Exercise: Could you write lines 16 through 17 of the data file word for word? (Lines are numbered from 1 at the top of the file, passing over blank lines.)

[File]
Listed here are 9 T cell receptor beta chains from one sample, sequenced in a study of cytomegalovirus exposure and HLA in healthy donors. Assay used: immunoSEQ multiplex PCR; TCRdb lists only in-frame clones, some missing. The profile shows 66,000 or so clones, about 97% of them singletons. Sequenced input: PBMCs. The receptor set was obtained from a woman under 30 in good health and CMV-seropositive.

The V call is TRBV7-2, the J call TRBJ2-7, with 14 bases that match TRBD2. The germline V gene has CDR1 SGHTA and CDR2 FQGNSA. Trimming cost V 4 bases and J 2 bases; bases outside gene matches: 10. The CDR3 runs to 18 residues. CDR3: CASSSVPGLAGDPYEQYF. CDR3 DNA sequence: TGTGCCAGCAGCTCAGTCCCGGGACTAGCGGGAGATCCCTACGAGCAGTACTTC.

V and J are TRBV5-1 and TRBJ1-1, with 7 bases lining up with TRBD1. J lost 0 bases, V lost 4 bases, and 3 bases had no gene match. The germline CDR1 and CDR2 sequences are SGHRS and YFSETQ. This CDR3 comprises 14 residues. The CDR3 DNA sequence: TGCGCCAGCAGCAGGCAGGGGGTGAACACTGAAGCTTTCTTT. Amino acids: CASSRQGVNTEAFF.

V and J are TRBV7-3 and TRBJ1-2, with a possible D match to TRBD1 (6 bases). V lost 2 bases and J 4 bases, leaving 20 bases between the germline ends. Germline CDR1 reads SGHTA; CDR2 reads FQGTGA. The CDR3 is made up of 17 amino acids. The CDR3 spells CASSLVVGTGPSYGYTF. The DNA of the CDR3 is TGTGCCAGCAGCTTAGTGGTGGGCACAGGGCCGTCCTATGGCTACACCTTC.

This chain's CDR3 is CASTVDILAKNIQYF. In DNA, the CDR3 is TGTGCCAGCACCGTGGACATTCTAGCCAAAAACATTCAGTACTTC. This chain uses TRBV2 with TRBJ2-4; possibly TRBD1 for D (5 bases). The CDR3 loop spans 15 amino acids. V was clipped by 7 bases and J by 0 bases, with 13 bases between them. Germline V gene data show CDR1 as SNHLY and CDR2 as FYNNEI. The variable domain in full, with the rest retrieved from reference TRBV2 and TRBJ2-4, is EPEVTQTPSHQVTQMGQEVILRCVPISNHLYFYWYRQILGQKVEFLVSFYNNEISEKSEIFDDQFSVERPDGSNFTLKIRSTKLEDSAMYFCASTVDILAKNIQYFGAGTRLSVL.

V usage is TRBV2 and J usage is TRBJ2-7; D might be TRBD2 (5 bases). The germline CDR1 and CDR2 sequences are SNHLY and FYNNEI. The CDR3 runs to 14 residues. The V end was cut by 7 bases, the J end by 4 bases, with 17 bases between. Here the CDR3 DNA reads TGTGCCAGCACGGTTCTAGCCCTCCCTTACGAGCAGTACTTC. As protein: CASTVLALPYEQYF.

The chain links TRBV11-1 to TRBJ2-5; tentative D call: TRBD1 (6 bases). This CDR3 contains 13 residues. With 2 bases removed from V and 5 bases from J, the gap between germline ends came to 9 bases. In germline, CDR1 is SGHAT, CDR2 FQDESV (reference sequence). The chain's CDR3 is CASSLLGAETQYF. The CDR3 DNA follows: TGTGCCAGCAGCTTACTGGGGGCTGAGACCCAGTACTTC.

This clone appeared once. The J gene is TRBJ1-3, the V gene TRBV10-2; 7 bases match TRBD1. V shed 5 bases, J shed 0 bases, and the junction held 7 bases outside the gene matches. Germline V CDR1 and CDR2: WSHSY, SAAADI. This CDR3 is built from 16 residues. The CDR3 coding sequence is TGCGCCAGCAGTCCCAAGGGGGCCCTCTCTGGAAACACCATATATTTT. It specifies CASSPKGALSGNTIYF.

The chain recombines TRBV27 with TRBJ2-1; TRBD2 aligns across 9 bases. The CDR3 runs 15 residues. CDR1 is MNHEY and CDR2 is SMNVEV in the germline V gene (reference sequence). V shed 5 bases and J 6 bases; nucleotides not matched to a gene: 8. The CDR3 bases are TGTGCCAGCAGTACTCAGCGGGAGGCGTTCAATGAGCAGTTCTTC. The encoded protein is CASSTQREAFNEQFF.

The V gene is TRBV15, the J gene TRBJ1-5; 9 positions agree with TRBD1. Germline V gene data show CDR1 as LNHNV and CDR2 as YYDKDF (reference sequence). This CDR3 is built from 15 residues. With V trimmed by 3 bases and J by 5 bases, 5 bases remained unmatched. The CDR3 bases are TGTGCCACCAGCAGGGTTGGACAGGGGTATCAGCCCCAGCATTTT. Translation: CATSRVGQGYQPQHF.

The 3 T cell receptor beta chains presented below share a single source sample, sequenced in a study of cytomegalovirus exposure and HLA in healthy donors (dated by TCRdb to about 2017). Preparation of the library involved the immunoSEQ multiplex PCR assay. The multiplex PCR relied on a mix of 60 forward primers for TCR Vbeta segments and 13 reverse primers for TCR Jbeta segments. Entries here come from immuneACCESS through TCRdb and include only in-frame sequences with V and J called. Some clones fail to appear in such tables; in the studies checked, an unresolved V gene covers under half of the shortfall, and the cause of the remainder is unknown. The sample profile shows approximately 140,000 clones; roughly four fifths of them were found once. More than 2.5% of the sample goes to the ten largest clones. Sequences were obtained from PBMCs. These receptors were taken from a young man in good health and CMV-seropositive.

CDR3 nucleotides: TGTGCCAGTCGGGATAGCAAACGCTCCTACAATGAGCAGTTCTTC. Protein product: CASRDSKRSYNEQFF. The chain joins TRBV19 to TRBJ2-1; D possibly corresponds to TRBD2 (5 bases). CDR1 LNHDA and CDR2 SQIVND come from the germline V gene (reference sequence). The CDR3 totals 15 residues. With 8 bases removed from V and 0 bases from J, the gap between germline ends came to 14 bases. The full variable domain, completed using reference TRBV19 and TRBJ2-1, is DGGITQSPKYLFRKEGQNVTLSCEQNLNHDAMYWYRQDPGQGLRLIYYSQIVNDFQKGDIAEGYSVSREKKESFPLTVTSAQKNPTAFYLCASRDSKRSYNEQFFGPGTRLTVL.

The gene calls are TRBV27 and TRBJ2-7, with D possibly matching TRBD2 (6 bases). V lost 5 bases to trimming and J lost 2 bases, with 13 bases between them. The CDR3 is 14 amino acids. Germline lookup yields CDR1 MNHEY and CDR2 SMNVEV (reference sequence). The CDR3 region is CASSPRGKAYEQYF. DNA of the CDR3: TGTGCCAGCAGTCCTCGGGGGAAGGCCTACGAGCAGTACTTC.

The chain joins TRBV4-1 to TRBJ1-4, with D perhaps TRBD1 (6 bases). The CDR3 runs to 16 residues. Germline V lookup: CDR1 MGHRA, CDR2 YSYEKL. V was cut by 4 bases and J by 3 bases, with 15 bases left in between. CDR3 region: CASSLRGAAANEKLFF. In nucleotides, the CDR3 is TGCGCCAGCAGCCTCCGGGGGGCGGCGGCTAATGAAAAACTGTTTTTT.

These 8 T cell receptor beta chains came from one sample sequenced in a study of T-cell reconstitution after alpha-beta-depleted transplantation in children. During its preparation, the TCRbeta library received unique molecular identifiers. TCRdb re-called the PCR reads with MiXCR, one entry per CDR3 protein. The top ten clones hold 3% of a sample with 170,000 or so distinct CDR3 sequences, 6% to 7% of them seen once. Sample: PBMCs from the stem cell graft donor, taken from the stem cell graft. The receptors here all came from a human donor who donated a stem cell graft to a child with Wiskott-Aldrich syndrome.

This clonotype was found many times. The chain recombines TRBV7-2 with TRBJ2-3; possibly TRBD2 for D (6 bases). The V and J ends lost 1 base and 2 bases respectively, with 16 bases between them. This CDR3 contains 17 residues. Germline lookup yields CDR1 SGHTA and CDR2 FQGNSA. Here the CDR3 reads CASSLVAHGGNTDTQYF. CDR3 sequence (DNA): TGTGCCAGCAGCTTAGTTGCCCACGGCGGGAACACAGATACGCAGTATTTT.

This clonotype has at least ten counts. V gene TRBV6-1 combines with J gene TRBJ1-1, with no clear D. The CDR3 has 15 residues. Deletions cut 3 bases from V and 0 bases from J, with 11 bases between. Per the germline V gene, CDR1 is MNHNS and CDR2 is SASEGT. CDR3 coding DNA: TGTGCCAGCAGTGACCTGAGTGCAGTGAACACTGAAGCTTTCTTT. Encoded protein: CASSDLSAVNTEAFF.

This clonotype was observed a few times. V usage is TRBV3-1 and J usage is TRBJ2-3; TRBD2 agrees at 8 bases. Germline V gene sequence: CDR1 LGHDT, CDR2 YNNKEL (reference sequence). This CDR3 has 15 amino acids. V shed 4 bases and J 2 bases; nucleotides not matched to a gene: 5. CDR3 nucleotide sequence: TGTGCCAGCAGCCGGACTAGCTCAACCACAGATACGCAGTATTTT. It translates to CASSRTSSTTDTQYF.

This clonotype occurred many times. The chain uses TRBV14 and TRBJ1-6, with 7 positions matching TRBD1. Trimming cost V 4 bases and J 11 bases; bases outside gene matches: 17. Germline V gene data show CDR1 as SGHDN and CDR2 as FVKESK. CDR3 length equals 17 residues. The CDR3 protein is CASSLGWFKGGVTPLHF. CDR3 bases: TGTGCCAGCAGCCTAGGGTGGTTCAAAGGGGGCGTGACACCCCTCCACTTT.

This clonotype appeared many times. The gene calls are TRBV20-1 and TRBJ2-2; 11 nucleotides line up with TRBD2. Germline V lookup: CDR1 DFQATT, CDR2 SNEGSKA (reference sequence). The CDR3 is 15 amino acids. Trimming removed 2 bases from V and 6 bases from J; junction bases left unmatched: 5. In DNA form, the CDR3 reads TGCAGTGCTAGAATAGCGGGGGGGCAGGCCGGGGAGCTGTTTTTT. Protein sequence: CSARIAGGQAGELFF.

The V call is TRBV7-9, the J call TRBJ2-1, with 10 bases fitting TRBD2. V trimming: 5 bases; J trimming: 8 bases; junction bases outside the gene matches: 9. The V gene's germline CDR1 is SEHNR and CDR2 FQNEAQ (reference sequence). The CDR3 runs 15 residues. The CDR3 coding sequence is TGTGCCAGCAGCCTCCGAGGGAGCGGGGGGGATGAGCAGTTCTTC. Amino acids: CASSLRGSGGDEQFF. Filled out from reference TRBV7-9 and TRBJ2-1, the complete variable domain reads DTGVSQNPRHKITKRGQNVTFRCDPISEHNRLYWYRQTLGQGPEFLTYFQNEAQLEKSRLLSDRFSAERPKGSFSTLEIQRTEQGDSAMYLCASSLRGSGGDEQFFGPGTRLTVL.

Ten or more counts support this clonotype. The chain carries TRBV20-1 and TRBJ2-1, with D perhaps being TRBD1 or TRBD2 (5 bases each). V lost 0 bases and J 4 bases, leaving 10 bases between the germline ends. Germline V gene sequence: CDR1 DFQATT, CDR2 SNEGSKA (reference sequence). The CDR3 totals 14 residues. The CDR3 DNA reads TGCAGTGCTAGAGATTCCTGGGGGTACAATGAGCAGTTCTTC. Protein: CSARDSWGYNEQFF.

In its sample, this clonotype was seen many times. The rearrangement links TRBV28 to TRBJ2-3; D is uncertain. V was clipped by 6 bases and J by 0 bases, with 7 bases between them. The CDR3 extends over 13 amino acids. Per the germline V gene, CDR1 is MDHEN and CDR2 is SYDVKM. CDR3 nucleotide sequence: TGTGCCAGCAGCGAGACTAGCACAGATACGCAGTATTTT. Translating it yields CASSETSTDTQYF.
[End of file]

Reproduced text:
This clonotype was found many times. The chain recombines TRBV7-2 with TRBJ2-3; possibly TRBD2 for D (6 bases). The V and J ends lost 1 base and 2 bases respectively, with 16 bases between them. This CDR3 contains 17 residues. Germline lookup yields CDR1 SGHTA and CDR2 FQGNSA. Here the CDR3 reads CASSLVAHGGNTDTQYF. CDR3 sequence (DNA): TGTGCCAGCAGCTTAGTTGCCCACGGCGGGAACACAGATACGCAGTATTTT.

This clonotype has at least ten counts. V gene TRBV6-1 combines with J gene TRBJ1-1, with no clear D. The CDR3 has 15 residues. Deletions cut 3 bases from V and 0 bases from J, with 11 bases between. Per the germline V gene, CDR1 is MNHNS and CDR2 is SASEGT. CDR3 coding DNA: TGTGCCAGCAGTGACCTGAGTGCAGTGAACACTGAAGCTTTCTTT. Encoded protein: CASSDLSAVNTEAFF.